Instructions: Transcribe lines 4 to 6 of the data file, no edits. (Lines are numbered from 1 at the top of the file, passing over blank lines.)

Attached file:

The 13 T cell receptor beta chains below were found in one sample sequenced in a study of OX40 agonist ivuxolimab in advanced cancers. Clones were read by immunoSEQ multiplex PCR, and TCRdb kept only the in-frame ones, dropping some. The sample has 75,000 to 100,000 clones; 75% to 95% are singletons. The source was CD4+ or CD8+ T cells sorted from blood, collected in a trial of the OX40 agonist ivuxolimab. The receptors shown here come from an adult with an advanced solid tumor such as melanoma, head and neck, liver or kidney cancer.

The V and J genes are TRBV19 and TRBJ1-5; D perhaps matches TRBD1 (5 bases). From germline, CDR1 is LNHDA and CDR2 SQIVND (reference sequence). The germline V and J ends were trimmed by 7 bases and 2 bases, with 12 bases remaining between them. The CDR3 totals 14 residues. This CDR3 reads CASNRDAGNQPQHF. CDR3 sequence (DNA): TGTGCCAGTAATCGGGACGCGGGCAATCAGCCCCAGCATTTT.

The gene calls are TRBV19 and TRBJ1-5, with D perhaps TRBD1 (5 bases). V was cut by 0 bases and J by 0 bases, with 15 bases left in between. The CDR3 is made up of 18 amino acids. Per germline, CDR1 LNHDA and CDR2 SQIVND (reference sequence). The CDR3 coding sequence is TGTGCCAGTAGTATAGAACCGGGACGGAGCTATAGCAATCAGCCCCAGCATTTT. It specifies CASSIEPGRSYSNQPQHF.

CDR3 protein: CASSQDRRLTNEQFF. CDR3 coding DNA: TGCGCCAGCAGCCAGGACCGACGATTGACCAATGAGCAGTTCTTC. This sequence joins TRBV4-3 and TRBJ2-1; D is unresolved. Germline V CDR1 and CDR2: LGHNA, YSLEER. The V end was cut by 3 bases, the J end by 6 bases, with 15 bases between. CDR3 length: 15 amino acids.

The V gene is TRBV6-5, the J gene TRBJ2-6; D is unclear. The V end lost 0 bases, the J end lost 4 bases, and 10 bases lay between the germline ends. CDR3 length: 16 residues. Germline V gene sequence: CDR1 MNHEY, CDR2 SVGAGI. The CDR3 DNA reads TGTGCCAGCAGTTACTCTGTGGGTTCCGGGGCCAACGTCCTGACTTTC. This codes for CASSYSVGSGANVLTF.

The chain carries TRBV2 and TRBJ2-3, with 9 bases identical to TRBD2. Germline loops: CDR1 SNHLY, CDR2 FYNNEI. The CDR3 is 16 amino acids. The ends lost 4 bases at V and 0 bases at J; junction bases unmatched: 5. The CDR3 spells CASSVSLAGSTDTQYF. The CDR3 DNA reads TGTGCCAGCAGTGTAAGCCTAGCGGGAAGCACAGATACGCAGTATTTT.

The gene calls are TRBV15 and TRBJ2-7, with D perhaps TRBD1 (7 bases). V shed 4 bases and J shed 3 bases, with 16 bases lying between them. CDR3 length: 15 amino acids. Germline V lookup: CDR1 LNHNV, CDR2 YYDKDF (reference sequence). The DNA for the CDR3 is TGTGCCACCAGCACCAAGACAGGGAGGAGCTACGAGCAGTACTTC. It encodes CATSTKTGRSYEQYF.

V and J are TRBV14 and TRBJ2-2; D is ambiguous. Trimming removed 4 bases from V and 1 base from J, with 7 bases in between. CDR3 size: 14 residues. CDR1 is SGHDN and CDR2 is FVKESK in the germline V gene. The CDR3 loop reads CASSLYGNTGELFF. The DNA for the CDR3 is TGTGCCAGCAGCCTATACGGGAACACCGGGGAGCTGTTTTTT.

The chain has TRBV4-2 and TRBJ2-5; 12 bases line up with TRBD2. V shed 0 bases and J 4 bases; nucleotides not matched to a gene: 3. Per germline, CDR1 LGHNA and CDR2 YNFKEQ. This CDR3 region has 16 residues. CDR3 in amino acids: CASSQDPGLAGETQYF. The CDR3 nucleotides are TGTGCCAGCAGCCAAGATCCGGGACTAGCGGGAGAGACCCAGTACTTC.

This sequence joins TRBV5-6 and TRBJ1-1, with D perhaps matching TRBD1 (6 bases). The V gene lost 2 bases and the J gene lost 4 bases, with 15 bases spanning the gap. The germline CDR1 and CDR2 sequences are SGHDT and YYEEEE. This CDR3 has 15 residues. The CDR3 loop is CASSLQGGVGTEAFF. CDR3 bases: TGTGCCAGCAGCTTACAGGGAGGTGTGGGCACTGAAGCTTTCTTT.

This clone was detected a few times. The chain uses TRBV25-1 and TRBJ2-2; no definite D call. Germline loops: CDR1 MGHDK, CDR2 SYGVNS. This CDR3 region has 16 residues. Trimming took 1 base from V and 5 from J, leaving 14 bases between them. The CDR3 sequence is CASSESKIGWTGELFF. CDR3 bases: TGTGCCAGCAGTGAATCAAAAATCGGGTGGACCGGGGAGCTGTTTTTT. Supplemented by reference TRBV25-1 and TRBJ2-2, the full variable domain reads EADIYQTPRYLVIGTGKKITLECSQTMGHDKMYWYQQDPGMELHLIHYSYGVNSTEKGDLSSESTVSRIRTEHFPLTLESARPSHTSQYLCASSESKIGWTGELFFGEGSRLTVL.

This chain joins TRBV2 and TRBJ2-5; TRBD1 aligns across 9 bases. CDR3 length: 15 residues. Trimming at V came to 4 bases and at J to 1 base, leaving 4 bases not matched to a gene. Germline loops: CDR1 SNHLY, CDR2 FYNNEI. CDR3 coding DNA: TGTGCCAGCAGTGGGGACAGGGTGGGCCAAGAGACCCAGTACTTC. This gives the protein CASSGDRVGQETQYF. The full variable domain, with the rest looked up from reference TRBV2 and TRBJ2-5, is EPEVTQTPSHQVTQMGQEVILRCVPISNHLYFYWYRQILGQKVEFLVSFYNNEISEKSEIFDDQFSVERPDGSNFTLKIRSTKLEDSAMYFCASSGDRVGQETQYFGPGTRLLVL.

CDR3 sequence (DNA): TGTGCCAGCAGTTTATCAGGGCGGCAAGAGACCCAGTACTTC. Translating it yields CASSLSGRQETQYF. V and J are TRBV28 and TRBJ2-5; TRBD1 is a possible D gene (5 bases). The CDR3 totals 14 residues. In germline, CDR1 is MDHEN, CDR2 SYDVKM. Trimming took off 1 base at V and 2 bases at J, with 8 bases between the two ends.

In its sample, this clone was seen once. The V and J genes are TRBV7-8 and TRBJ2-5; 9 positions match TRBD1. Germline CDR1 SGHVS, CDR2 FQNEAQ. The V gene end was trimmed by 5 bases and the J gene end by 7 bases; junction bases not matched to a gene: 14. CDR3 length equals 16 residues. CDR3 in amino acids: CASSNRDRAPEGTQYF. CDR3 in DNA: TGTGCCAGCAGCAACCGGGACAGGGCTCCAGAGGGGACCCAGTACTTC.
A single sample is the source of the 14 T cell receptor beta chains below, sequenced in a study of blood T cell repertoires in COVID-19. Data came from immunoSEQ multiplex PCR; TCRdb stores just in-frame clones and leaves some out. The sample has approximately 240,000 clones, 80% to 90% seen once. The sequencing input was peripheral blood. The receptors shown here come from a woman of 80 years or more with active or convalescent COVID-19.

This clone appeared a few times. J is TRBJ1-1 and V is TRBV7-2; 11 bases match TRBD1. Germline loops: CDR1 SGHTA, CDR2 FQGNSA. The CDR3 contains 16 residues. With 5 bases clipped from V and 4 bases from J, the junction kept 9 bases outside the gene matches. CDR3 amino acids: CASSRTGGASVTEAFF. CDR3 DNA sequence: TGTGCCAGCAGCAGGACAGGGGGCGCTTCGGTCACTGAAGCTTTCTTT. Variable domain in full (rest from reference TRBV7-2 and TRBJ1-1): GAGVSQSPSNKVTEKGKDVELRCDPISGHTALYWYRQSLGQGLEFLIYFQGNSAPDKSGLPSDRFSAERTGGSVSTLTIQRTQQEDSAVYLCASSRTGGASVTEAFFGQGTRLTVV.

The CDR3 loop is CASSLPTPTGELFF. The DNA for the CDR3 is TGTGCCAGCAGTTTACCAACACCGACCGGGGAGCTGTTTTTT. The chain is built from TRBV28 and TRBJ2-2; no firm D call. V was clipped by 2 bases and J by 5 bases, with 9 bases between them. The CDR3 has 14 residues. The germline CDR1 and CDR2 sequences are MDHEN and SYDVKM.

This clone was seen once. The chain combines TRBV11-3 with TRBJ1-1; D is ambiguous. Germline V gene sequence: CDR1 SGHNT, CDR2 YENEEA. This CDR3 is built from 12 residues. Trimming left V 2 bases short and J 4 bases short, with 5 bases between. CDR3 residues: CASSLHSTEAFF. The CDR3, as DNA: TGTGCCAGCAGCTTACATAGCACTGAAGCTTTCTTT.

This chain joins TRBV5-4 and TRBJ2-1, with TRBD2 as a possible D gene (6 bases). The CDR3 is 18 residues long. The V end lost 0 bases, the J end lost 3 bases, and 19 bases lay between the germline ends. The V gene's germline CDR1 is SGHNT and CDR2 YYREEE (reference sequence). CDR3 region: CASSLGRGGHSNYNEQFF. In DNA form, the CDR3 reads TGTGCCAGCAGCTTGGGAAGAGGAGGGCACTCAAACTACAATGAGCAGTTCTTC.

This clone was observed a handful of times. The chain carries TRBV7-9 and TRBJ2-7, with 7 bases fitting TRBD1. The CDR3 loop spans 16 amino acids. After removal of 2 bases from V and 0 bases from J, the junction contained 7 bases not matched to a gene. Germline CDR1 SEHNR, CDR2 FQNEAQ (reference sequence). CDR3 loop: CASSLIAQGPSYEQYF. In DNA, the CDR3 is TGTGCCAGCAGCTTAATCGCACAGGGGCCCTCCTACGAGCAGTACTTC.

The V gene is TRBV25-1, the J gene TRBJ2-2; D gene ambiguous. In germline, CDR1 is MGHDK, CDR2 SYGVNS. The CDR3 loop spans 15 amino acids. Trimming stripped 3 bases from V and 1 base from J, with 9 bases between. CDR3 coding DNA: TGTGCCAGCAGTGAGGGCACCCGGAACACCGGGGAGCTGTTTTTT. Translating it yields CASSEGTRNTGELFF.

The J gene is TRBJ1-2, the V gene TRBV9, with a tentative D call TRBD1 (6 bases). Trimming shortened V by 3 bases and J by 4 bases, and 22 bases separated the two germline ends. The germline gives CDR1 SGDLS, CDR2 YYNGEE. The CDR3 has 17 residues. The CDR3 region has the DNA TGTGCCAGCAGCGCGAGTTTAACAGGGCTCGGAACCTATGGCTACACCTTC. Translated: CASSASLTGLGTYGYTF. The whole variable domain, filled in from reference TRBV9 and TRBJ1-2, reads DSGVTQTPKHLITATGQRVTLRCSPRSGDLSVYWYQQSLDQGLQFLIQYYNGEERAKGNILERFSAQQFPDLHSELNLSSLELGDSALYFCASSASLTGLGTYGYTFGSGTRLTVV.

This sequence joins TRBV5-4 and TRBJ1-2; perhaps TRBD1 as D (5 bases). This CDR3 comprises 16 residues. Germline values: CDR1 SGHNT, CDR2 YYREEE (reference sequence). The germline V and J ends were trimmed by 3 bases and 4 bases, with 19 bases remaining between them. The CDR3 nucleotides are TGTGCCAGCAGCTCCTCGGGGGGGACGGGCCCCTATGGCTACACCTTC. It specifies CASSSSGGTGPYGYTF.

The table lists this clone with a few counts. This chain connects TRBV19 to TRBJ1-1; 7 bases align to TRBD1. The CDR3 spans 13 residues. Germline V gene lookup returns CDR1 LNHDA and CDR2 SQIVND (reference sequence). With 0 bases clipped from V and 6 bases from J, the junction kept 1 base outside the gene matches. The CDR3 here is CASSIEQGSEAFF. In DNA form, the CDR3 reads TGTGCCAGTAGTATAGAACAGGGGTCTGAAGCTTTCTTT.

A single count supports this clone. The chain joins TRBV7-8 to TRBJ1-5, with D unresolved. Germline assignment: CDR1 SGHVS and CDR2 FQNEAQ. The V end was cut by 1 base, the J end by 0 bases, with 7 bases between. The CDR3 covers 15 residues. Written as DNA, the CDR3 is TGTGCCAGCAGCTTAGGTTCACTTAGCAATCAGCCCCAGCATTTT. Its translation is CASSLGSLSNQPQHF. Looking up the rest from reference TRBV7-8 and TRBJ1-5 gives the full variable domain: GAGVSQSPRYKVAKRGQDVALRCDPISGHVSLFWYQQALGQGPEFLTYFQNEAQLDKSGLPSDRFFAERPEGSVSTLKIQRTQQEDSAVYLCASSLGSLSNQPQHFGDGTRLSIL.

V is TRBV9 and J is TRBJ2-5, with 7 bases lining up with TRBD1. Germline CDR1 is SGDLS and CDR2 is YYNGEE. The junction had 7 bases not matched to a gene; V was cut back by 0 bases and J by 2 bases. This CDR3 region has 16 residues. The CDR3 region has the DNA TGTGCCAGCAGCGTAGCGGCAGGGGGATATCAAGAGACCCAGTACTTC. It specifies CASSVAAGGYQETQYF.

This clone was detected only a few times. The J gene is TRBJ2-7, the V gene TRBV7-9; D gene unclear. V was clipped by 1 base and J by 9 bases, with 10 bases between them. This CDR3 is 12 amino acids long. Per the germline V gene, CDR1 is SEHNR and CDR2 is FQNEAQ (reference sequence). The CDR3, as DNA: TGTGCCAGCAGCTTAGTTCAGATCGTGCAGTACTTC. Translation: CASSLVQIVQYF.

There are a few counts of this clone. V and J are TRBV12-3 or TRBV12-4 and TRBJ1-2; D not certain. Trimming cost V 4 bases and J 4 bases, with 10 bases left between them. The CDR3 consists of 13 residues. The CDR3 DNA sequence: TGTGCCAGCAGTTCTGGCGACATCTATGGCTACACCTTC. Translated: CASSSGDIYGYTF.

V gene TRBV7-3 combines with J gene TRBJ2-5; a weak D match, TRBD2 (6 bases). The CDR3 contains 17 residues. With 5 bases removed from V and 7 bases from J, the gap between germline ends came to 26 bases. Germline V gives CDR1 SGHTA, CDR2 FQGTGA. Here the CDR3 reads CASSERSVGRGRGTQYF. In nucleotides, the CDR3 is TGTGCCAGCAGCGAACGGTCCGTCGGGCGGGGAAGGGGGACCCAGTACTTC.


CDR3 protein: CASSQDRRLTNEQFF. CDR3 coding DNA: TGCGCCAGCAGCCAGGACCGACGATTGACCAATGAGCAGTTCTTC. This sequence joins TRBV4-3 and TRBJ2-1; D is unresolved. Germline V CDR1 and CDR2: LGHNA, YSLEER. The V end was cut by 3 bases, the J end by 6 bases, with 15 bases between. CDR3 length: 15 amino acids.

The V gene is TRBV6-5, the J gene TRBJ2-6; D is unclear. The V end lost 0 bases, the J end lost 4 bases, and 10 bases lay between the germline ends. CDR3 length: 16 residues. Germline V gene sequence: CDR1 MNHEY, CDR2 SVGAGI. The CDR3 DNA reads TGTGCCAGCAGTTACTCTGTGGGTTCCGGGGCCAACGTCCTGACTTTC. This codes for CASSYSVGSGANVLTF.

The chain carries TRBV2 and TRBJ2-3, with 9 bases identical to TRBD2. Germline loops: CDR1 SNHLY, CDR2 FYNNEI. The CDR3 is 16 amino acids. The ends lost 4 bases at V and 0 bases at J; junction bases unmatched: 5. The CDR3 spells CASSVSLAGSTDTQYF. The CDR3 DNA reads TGTGCCAGCAGTGTAAGCCTAGCGGGAAGCACAGATACGCAGTATTTT.